Peterson Park to get a pavilion as part of Eagle Scout project

Citing a need for shade and a place for relaxation, a local Boy Scout is looking to build a pavilion in Peterson Park in Cambridge for his Eagle Scout project.

Jacob Pasch, a 2014 graduate of Cambridge-Isanti High School and member of Boy Scout Troop 417, approached the Cambridge City Council during its meeting June 16 seeking permission to build a pavilion in Peterson Park, 310 16th Ave. SE, Cambridge.

Current amenities of Peterson Park include a softball field, playground equipment and paved trails. Pasch said he noticed the park doesn’t have any place to sit and relax, watch your children or seek shade from the sun.

Pasch said the pavilion he is considering is a 20-foot by 10-foot design. He explained in order to seek Eagle Scout status, he needs to complete a project for the betterment of the community.

“I really think this is something the park needs,” Pasch said. “It will be a great place for kids and parents to rest or seek shade when necessary.”

Pasch said after he obtains approval from the council, he will seek business donations for materials associated with the project.

He said he has a crew of family members and friends to help build the pavilion. He explained his father, and several of his father’s friends, have carpentry experience.

Pasch said he expects the pavilion will take about one weekend to build, and he hopes to start the project as soon as he obtains the needed materials.

Council members praised Pasch for his efforts.

“You are an absolute wonderful citizen for the city of Cambridge,” Mayor Marlys Palmer said.

Following discussion, the council gave permission to move forward with the project and permit the placement of the picnic-type shelter in Peterson Park. The council directed Pasch to work with the Public Works Department on the exact placement of the pavilion and needed materials.

Palmer encouraged Pasch to come back before the council when he knows the costs associated with the project and noted the council has previously donated to Eagle Scout projects that have benefited the city of Cambridge.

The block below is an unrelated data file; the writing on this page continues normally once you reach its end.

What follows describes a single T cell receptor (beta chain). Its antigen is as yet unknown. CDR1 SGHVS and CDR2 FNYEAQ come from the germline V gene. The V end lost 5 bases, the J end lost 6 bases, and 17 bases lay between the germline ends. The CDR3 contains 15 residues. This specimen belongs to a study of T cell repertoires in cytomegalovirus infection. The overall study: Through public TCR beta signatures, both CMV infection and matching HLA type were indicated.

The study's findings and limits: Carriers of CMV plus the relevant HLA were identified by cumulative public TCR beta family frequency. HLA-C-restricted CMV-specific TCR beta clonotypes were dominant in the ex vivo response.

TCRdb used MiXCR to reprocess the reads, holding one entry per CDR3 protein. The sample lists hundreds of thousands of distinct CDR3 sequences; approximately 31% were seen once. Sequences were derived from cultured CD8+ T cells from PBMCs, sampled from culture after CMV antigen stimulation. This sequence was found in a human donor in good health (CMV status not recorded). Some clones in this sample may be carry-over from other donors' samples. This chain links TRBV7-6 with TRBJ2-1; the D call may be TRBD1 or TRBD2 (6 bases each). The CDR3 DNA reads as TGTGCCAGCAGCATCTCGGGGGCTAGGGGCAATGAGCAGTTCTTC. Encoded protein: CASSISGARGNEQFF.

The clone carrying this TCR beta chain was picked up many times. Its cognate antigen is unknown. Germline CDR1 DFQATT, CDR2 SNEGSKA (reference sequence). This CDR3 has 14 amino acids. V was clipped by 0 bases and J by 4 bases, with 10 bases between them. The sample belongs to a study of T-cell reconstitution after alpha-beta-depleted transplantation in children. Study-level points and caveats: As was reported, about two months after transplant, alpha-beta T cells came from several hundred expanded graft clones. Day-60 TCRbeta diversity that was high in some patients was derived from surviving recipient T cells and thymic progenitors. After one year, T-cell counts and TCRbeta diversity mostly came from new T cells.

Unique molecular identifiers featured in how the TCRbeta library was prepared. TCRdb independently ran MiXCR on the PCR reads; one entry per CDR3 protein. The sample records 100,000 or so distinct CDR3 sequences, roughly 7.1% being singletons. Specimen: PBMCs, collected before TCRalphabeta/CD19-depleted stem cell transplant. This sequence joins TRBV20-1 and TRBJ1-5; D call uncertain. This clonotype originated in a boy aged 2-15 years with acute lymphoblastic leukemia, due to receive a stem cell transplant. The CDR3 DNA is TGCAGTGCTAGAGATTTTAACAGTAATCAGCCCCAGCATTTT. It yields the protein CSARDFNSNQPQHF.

Animal Control Services

Cambridge Police Chief Tim Dwyer explained due to the resignation of animal control officer Marlene Skinner, the city sought proposals for animal control services.

Dwyer said after advertising for services, he received one proposal from Linda Franzen with Quiet Oaks Kennel in Isanti. Franzen was the city’s animal control officer prior to Skinner.

Dwyer explained the proposed contract from Franzen deviates from some of the language in the request for proposals with a contract reduction in “operating days and hours,” increasing the city’s after-hour pick-up costs.

Dwyer said Franzen’s proposed contract also adds fees for additional times and services, and defines additional contract terms and requirements the vendor is requesting from the Isanti County Humane Society and the city.

Dwyer said the contract with Skinner expires June 30. He said currently the city has a short-term arrangement with East Central Veterinarians.

Dwyer said the arrangement allows him time to meet with Franzen to discuss her proposed contract in more detail, pursue further options and to also meet with the Isanti County Sheriff’s Office to see what it’s doing, since Isanti County also contracted with Skinner for animal control services.

Following discussion, the council authorized Dwyer to further negotiate for animal control services and enter into a contract for animal control services that is in the best interest of the city of Cambridge.